IT managers are still complaining about the quality of packaged appsbut now they're doing something about it
Next month, Murry Mercier hopes to close the book on one of the most frustrating experiences of his CIO career. That's when his employer, Integrated Health Services Inc., plans to go live with new versions of its personnel and financial applications--nearly two years after trying to get its vendor to deliver software that works as promised.
Programmers at the operator of long-term-care facilities in Maryland have spent hundreds of hours developing fixes for what Mercier says was buggy and immature software, and his project-upgrade costs are double what he'd budgeted. He's determined that won't happen again. "We were the quiet and disgruntled customer, but we've become much more vocal," Mercier says. "We're going up the ranks at the company to make it clear we're not happy."
Mercier has taken a squeaky-wheel approach to get Integrated Health's ERP vendor to fix buggy software.
Mercier's frustration is shared by other business-technology managers who've put their faith and millions of dollars into a vendor's hands, yet have limited recourse--and usually no chance of a full refund--when software doesn't perform as promised. Now some say they've had enough, and they're setting higher requirements for quality. The business relationship between software vendor and buyer remains complex, but the downturn in tech spending has given IT managers more leverage. "We don't have any hope our vendor will all of a sudden get religion and deliver clean code," says Mercier, who wouldn't name the vendor because he doesn't want to damage an already strained relationship. "But we won't be a victim anymore."
American Power Conversion Corp. kept the pressure on its vendor of supply-chain software until the vendor paid to fly two top code developers cross-country to spend a few weeks at the power-protection manufacturer's Kingston, R.I., headquarters, writing fixes for buggy patches that at one point brought APC's product shipping to a halt. "It was a calamity of unpredictable breaks in the system," says Richard Morrissey, APC's director of worldwide E-business development, of last year's implementation. The help came only after APC began throwing around its weight as a $1.4 billion-a-year company and a major customer, even suggesting it may no longer serve as a reference for the vendor, which APC declined to name. A discussion between the two companies' CEOs soon followed.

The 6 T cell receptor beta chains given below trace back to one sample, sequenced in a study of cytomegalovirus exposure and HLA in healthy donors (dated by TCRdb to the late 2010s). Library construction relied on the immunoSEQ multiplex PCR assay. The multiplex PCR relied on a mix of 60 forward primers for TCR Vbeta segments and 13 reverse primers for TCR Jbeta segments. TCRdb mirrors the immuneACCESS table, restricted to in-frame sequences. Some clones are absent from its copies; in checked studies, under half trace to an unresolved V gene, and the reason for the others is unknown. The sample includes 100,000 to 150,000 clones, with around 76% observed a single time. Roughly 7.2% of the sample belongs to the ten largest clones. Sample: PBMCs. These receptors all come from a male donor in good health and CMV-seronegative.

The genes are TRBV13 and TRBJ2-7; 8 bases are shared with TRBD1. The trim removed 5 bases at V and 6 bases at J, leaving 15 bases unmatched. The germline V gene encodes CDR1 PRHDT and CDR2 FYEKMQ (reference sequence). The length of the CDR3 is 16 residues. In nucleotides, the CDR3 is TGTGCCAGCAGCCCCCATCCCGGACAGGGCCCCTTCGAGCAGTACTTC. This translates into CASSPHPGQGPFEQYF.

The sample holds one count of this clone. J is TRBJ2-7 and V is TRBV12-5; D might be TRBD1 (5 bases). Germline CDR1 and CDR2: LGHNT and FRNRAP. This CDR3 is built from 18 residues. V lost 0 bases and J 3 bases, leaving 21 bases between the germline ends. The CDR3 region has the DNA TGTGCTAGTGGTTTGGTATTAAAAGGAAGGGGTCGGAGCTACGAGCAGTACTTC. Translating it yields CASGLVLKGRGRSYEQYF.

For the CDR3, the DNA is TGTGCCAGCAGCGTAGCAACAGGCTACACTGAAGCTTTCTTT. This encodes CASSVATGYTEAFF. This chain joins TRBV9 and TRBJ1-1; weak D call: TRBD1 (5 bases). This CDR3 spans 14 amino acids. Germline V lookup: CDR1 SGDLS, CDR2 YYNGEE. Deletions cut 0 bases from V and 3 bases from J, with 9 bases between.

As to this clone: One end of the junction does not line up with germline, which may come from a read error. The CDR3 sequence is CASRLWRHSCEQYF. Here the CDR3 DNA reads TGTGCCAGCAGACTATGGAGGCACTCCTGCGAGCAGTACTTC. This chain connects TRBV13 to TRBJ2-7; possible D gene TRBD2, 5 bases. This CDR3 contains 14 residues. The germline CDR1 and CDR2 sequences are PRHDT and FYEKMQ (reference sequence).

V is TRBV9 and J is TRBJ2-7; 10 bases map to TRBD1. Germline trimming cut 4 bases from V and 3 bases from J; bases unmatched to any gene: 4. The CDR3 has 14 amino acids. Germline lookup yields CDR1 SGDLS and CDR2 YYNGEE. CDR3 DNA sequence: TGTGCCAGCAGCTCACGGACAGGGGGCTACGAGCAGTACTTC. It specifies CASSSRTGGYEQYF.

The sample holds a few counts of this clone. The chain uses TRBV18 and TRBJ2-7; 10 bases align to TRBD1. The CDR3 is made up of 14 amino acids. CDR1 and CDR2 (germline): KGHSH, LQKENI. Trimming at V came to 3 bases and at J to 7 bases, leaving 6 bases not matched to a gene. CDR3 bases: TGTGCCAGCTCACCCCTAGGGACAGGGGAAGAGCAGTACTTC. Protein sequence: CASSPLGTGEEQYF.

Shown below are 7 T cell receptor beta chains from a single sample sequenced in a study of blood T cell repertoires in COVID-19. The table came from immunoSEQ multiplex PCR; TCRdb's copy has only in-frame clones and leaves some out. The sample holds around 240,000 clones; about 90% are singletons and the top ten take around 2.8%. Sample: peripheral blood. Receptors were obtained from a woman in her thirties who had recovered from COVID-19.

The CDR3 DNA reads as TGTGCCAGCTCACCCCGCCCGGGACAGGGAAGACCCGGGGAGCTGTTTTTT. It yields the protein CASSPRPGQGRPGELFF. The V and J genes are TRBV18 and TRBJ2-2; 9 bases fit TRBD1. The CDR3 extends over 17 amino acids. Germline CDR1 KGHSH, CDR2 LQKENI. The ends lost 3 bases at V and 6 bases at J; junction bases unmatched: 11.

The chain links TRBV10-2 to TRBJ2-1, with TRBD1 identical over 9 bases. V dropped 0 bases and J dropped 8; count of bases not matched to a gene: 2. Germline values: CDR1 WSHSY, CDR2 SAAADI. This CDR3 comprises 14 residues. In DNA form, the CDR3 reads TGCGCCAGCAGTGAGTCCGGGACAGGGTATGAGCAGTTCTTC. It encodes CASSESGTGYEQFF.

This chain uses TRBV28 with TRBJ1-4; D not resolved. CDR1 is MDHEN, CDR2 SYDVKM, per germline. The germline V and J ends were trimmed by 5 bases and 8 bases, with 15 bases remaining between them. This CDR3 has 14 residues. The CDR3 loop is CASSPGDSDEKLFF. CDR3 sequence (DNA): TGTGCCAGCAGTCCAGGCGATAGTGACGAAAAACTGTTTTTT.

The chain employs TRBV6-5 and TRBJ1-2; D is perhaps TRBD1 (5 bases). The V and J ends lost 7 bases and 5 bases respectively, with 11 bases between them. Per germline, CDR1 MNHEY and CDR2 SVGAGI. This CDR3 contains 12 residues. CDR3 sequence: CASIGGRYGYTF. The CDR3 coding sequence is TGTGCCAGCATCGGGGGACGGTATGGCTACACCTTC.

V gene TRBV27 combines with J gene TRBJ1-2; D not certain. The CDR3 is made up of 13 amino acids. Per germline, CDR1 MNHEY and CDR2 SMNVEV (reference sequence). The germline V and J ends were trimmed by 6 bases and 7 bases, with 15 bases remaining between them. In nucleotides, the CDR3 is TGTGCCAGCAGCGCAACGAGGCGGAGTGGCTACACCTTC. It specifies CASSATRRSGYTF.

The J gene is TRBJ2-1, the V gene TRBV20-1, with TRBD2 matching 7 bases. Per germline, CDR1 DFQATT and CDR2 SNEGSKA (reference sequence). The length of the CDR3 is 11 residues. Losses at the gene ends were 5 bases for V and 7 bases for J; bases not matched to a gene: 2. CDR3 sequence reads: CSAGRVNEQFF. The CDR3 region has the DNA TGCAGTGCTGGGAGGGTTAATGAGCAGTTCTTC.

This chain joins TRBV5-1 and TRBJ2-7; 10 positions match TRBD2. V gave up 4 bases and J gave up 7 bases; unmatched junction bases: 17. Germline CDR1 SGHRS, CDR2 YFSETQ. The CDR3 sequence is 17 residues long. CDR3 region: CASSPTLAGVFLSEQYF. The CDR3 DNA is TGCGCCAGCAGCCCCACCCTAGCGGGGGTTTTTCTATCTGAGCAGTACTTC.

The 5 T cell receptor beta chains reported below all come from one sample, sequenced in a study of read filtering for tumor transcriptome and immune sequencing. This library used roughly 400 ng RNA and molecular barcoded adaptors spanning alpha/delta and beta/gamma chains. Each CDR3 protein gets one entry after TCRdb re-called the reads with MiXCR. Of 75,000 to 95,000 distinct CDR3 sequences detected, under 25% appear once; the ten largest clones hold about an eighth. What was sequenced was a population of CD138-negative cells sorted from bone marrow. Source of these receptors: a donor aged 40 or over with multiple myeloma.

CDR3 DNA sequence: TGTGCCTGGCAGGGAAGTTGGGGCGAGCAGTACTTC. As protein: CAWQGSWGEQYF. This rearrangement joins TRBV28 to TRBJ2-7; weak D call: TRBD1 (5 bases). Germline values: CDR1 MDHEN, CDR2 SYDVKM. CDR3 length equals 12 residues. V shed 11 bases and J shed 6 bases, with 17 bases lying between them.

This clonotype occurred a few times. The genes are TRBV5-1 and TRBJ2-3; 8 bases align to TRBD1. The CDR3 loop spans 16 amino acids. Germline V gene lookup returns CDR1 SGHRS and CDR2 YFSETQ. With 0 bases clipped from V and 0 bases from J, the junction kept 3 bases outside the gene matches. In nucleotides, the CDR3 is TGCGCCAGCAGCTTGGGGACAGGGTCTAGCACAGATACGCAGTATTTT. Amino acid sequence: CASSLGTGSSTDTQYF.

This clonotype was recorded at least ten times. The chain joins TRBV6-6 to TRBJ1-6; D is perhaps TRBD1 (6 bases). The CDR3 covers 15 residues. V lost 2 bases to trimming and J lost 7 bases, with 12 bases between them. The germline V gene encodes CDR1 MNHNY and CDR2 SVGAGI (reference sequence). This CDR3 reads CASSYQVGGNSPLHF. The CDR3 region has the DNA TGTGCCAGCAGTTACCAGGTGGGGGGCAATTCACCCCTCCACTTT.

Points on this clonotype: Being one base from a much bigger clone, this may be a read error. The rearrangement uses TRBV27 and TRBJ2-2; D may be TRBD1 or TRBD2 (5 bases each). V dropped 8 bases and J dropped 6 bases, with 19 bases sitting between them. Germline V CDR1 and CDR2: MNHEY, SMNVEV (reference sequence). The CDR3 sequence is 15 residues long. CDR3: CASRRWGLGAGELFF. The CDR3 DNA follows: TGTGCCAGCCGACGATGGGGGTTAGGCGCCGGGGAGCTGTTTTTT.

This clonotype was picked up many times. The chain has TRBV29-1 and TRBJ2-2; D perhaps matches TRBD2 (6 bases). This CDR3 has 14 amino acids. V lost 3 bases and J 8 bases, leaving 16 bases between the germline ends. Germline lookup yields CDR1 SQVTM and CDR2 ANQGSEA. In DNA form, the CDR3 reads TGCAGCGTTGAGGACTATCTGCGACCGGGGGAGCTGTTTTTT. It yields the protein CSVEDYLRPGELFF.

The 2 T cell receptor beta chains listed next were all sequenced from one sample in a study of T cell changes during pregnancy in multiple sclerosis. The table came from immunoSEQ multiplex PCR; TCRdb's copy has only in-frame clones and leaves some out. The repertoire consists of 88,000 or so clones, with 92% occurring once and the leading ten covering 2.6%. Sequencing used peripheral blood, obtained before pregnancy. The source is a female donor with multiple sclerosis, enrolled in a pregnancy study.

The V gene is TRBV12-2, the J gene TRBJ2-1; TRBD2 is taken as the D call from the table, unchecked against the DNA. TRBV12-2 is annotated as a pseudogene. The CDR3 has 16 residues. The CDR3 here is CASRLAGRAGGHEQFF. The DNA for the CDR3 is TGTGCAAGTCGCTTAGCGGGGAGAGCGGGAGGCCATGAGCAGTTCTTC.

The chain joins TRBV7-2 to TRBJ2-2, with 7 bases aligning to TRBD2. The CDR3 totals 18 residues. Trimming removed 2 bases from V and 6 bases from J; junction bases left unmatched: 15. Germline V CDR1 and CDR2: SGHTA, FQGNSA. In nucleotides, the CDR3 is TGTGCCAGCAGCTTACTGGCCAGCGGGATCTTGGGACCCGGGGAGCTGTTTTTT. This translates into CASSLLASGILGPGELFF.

Vendors may not make quality as high a priority as customers do, says American Power Conversion's Morrissey. The manufacturer vows to have a different kind of relationship with vendors in the future.
"We learned as a company that the next time we step through this process, we'll have a much different relationship with the vendor," Morrissey says. "As a customer, quality is a high priority. It may not be as high for a software vendor."
The software industry has a lot of work to do to meet the rising quality expectations of customers. Even as companies grow increasingly dependent on sophisticated software, conducting business with software vendors can sometimes feel like buying an "as-is" jalopy through the classified ads. A study released this summer by the National Institute of Standards and Technology, a federal agency that supports research of technology-infrastructure issues, concluded software bugs cost the U.S. economy $60 billion a year. "Few products of any type other than software are shipped with such high levels of errors," the report says.